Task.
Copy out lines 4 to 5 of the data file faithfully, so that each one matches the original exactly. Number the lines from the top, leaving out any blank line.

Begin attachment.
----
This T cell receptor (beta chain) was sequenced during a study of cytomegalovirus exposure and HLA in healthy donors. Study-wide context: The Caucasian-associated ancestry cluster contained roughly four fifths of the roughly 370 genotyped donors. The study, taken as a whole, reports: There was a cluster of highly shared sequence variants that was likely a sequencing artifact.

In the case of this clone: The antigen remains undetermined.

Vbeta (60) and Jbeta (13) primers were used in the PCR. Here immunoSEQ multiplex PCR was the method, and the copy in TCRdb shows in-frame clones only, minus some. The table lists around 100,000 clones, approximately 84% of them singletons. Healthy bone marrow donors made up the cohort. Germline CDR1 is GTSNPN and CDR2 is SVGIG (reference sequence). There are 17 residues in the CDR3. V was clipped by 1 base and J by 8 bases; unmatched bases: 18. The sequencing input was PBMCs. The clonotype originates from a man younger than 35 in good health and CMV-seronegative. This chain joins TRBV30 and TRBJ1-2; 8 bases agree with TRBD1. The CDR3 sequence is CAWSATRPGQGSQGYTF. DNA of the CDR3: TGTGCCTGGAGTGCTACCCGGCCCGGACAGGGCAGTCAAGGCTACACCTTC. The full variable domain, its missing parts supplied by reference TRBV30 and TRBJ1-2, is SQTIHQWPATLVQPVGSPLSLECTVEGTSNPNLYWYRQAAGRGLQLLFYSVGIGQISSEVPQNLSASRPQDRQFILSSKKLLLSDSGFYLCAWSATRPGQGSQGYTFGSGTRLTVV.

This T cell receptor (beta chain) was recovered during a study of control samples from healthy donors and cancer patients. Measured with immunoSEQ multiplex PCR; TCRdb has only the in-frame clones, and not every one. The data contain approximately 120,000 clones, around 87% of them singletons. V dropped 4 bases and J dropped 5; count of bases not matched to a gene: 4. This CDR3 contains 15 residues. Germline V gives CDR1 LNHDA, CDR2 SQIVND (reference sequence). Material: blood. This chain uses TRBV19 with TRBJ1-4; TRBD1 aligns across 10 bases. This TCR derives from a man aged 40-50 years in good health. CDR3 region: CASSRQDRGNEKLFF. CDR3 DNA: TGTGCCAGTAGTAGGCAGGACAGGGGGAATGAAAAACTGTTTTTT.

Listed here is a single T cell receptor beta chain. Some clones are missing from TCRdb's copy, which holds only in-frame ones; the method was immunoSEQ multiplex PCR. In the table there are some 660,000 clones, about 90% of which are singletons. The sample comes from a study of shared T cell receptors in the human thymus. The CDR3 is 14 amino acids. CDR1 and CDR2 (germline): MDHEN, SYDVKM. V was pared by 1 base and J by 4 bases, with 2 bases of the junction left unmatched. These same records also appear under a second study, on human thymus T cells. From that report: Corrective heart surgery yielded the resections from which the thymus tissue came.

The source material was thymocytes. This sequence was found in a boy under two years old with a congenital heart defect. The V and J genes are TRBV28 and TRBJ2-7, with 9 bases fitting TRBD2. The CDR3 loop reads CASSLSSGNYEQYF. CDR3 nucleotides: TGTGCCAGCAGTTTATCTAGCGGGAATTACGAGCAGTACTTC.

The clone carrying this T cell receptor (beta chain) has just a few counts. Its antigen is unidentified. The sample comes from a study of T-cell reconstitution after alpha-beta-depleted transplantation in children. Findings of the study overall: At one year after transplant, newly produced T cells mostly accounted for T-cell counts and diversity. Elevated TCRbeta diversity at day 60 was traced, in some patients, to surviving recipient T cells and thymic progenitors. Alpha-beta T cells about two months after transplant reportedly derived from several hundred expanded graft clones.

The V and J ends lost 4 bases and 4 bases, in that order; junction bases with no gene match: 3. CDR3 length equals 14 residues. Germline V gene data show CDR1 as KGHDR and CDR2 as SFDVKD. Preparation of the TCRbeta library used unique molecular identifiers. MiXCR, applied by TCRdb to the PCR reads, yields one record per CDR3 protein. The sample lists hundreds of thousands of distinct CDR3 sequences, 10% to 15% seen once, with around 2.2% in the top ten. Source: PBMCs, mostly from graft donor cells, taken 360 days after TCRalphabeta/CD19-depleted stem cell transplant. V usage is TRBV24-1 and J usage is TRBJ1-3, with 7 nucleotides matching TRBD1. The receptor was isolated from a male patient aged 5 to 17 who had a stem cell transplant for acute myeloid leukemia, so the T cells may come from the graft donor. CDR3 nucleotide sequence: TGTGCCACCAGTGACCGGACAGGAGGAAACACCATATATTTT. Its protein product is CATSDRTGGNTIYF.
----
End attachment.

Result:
This T cell receptor (beta chain) was recovered during a study of control samples from healthy donors and cancer patients. Measured with immunoSEQ multiplex PCR; TCRdb has only the in-frame clones, and not every one. The data contain approximately 120,000 clones, around 87% of them singletons. V dropped 4 bases and J dropped 5; count of bases not matched to a gene: 4. This CDR3 contains 15 residues. Germline V gives CDR1 LNHDA, CDR2 SQIVND (reference sequence). Material: blood. This chain uses TRBV19 with TRBJ1-4; TRBD1 aligns across 10 bases. This TCR derives from a man aged 40-50 years in good health. CDR3 region: CASSRQDRGNEKLFF. CDR3 DNA: TGTGCCAGTAGTAGGCAGGACAGGGGGAATGAAAAACTGTTTTTT.

Listed here is a single T cell receptor beta chain. Some clones are missing from TCRdb's copy, which holds only in-frame ones; the method was immunoSEQ multiplex PCR. In the table there are some 660,000 clones, about 90% of which are singletons. The sample comes from a study of shared T cell receptors in the human thymus. The CDR3 is 14 amino acids. CDR1 and CDR2 (germline): MDHEN, SYDVKM. V was pared by 1 base and J by 4 bases, with 2 bases of the junction left unmatched. These same records also appear under a second study, on human thymus T cells. From that report: Corrective heart surgery yielded the resections from which the thymus tissue came.